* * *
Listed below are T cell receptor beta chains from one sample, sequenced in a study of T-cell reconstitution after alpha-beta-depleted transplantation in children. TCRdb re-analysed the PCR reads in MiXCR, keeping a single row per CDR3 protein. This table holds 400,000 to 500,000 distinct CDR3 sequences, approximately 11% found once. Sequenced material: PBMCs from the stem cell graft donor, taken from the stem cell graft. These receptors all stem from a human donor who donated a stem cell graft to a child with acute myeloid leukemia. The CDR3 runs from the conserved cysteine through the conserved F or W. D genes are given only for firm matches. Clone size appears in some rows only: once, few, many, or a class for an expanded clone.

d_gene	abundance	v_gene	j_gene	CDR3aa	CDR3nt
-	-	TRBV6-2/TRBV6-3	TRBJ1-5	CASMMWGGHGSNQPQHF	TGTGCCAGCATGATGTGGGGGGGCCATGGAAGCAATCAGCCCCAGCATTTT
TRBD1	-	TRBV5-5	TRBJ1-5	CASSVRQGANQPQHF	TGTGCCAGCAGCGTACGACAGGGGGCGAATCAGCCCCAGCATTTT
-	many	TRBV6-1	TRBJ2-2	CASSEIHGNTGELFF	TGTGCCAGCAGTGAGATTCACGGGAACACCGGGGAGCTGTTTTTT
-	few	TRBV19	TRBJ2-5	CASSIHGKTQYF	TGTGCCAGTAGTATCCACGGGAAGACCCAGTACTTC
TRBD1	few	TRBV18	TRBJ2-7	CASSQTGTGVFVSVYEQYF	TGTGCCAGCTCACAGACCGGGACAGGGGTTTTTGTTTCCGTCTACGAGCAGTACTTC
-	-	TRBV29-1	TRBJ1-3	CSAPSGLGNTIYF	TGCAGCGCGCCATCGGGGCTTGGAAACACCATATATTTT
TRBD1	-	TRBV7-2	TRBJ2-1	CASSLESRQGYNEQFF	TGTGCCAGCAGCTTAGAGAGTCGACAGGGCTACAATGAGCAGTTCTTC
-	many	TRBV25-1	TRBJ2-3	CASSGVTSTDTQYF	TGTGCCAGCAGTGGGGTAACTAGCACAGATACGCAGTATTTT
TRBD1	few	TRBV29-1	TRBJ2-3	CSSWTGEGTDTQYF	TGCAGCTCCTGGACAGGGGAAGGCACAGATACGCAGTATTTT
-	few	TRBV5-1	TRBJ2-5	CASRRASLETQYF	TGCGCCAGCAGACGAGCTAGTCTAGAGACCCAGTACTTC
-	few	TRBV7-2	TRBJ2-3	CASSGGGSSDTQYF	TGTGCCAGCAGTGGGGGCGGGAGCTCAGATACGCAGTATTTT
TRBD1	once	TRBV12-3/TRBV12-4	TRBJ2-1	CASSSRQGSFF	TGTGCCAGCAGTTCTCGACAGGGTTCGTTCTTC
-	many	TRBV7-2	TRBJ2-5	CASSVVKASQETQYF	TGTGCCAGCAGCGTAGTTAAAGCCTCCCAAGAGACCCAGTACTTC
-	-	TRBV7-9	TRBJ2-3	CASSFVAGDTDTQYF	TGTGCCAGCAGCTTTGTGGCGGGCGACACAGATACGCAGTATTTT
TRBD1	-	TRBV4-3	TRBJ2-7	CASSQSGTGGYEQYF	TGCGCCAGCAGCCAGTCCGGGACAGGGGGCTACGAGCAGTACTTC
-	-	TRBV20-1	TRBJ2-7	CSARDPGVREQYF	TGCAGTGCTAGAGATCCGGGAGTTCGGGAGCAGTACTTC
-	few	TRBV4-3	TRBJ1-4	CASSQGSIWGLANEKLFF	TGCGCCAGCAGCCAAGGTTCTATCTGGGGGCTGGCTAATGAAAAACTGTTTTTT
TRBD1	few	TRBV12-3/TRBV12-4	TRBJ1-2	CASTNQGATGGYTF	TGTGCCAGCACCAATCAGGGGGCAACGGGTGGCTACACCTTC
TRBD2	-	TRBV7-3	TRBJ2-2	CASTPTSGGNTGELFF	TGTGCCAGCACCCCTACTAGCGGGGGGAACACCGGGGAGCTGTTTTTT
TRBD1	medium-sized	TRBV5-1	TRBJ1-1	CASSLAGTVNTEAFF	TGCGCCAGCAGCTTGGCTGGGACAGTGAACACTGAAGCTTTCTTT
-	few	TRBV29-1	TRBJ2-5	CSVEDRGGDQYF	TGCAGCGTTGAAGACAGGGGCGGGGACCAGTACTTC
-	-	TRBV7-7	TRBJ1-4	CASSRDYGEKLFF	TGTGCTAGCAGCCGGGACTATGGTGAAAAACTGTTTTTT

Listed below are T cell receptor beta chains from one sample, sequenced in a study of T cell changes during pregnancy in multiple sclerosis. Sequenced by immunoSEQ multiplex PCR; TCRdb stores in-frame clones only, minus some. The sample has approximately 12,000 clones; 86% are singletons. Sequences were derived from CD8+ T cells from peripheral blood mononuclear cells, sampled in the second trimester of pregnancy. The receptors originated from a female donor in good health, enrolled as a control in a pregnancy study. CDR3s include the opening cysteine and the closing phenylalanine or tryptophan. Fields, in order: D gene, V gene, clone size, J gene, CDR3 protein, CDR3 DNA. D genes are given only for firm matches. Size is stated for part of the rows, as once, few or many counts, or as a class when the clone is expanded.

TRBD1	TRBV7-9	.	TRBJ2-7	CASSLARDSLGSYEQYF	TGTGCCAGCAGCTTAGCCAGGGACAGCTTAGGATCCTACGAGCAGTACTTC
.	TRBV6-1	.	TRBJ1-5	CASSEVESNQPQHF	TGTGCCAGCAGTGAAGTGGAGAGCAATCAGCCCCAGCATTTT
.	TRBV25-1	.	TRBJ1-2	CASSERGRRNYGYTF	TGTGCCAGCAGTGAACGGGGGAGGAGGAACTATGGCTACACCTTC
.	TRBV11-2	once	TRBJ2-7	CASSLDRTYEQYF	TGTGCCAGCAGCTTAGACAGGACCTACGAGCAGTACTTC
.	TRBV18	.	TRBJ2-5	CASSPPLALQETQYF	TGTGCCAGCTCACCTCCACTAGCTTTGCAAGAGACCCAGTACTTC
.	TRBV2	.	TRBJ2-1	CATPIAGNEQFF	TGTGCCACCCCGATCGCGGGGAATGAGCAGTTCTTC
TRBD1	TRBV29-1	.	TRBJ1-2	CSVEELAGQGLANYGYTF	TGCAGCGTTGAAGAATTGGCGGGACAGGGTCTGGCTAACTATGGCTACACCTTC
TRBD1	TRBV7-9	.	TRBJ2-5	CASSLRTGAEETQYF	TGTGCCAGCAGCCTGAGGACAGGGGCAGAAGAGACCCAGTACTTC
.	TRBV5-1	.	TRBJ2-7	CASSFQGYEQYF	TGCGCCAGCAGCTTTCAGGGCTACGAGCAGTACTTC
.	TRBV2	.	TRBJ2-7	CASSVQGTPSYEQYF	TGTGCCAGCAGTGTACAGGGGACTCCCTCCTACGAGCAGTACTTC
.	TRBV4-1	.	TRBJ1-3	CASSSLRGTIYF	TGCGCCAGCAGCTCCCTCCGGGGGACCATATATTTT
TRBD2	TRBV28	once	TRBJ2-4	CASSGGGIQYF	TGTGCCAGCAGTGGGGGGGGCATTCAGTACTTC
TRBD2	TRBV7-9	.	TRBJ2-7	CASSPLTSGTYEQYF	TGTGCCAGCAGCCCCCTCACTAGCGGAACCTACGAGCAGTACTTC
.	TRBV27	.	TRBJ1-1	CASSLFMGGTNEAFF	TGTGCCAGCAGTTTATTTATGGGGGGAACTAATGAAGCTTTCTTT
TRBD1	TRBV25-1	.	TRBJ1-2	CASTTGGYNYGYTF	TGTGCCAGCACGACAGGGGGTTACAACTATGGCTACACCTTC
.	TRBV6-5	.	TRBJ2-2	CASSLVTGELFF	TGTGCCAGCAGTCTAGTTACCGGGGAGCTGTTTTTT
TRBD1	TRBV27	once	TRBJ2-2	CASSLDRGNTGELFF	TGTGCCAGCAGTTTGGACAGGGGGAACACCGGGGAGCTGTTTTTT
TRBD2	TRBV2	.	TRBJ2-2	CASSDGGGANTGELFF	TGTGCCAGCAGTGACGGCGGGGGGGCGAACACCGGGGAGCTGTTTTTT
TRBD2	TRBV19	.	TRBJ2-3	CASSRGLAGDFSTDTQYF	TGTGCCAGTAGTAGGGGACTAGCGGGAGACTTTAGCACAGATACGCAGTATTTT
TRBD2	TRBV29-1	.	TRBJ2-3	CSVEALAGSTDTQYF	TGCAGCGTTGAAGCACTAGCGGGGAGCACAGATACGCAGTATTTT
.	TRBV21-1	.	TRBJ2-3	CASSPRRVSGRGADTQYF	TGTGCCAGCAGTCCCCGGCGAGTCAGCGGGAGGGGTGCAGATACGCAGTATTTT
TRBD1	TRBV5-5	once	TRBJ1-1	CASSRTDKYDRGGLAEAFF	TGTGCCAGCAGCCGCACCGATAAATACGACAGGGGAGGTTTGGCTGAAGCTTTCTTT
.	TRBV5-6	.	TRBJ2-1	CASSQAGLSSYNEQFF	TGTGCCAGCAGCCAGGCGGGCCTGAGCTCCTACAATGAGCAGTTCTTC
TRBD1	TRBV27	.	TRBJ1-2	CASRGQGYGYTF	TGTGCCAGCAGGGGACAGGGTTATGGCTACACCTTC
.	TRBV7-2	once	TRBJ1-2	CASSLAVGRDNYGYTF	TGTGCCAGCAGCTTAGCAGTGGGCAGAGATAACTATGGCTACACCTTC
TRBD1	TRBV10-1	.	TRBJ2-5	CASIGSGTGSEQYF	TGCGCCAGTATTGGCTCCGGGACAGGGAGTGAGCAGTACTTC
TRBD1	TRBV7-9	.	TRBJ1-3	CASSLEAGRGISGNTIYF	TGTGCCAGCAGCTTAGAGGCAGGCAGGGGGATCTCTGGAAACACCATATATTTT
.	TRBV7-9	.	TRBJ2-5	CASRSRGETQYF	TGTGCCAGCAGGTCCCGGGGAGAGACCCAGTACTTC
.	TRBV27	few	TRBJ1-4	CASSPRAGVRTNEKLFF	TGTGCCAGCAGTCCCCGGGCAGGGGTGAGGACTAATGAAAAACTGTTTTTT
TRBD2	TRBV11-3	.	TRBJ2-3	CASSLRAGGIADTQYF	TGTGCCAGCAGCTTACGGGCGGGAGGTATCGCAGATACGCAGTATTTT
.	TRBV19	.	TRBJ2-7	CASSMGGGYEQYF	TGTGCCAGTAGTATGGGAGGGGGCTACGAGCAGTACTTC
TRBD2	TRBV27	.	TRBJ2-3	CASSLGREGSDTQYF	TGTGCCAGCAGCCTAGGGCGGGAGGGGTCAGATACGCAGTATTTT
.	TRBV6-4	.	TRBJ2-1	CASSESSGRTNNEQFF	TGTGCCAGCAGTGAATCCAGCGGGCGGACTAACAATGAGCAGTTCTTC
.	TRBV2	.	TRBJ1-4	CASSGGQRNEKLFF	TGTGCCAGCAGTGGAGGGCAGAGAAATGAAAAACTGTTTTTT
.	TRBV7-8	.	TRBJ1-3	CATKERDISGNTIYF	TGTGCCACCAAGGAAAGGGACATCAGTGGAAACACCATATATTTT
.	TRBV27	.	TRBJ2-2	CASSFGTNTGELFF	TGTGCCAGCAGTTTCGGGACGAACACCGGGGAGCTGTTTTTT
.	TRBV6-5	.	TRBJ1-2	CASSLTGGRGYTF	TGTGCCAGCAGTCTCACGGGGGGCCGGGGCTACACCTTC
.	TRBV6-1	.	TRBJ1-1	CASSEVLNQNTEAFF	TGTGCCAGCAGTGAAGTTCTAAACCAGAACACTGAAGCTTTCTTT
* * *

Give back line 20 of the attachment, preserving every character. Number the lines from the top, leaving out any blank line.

TRBD1	few	TRBV12-3/TRBV12-4	TRBJ1-2	CASTNQGATGGYTF	TGTGCCAGCACCAATCAGGGGGCAACGGGTGGCTACACCTTC